THE WORST MISTAKE IN THE HISTORY OF THE HUMAN RACE

 

I was listening to the Stuff You Should Know podcast ‘Was Thomas Malthus right about carrying capacity?’ which I knew nothing about. The synopsis of the podcast (which I enjoyed):

Thomas Malthus concluded that humanity is bound to outgrow Earth’s carrying capacity. The prediction was based on humanity’s exponential growth and the linear growth of the food supply — but was he correct?

During the podcast one of the hosts mentioned ‘the best essay he ever read’ in University, titled The Worst Mistake in the History of the Human Race by Jared Diamond. Coming from a Dutch and heavily agrarian heritage, the essay was uncomfortably thought provoking as it made the case that the adoption of agriculture is the worst thing that mankind has ever done:

To science we owe dramatic changes in our smug self-image. Astronomy taught us that our earth isn’t the center of the universe but merely one of billions of heavenly bodies. From biology we learned that we weren’t specially created by God but evolved along with millions of other species. Now archaeology is demolishing another sacred belief: that human history over the past million years has been a long tale of progress. In particular, recent discoveries suggest that the adoption of agriculture, supposedly our most decisive step toward a better life, was in many ways a catastrophe from which we have never recovered. With agriculture came the gross social and sexual inequality, the disease and despotism, that curse our existence.

In the end his point becomes irrelevant as the only way to avoid starvation that is driven by population growth is through agriculture or infanticide:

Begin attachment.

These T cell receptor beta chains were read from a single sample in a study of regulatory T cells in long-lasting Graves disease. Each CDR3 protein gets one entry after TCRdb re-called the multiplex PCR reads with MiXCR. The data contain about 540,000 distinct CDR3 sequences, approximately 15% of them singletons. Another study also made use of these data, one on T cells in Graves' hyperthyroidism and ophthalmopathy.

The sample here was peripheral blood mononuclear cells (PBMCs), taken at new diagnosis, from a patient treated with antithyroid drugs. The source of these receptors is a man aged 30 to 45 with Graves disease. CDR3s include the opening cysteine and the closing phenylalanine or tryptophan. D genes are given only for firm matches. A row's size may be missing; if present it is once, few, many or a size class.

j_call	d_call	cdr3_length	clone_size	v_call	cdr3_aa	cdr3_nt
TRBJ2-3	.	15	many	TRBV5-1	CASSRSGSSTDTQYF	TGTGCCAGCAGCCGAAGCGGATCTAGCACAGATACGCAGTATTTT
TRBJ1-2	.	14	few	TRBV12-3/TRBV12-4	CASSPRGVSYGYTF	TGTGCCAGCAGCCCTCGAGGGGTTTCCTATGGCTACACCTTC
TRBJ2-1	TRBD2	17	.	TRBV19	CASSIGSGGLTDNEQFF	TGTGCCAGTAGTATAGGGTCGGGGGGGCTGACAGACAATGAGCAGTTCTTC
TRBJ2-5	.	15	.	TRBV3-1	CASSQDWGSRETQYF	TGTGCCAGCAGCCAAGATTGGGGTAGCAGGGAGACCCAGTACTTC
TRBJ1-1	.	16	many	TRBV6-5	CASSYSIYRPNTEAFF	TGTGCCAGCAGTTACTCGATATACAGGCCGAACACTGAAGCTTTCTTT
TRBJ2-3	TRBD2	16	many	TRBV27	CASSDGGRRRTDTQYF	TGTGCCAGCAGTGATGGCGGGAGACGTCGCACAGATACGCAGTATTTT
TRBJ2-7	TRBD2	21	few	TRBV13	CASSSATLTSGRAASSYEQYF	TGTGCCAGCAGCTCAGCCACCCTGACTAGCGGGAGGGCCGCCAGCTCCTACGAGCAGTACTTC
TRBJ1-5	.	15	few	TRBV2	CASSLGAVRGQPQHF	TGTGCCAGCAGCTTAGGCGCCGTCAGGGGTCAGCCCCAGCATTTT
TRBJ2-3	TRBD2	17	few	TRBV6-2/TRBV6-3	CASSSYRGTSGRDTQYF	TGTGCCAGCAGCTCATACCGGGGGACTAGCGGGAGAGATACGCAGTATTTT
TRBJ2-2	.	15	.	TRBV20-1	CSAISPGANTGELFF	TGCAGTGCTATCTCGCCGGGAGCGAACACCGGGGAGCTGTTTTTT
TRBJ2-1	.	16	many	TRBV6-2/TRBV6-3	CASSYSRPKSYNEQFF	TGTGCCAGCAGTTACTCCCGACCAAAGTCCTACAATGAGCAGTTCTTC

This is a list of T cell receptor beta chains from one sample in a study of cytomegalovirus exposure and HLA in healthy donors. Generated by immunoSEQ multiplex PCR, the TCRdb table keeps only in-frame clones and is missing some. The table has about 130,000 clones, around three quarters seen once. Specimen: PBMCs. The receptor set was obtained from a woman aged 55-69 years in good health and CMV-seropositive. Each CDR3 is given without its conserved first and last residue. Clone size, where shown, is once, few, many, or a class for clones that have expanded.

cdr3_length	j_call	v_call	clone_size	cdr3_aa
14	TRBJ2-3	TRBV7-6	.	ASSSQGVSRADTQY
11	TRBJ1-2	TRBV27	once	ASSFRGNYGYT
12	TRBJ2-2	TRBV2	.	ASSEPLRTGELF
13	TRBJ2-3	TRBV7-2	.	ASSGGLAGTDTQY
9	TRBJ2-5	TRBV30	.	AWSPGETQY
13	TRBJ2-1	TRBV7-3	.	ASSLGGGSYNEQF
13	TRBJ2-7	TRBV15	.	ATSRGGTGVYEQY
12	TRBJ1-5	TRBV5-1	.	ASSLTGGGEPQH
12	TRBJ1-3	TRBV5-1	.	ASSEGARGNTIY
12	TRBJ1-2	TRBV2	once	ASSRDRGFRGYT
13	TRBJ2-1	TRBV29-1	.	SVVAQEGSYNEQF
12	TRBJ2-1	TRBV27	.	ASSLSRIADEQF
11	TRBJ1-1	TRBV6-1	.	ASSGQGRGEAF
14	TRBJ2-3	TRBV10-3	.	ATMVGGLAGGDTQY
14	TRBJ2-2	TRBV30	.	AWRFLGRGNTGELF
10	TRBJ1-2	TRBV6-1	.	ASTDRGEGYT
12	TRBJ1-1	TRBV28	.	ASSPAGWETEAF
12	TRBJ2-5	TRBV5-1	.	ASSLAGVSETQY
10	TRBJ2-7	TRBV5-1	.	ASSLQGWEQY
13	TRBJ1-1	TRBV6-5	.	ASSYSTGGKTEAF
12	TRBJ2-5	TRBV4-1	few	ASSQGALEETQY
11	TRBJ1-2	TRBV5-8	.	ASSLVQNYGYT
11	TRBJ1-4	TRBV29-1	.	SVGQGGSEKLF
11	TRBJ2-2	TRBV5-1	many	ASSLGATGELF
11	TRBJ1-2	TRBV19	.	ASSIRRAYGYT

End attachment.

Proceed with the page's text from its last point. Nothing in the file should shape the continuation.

Farming could support many more people than hunting, albeit with a poorer quality of life. (Population densities of hunter-gatherers are rarely over on person per ten square miles, while farmers average 100 times that.) Partly, this is because a field planted entirely in edible crops lets one feed far more mouths than a forest with scattered edible plants. Partly, too, it’s because nomadic hunter-gatherers have to keep their children spaced at four-year intervals by infanticide and other means, since a mother must carry her toddler until it’s old enough to keep up with the adults. Because farm women don’t have that burden, they can and often do bear a child every two years.

And one must argue that while the old days with an average life spans of 26 years for the hunter gatherer and 19 years for the farmer did show a benefit to the hunter gather lifestyle, without agriculture we would not have been able to go through the stages of societal development (agrarian > industrial > knowledge based) or benefit from our current life span that is 4X the poor, olden day farmer.

Long live the farmer …..

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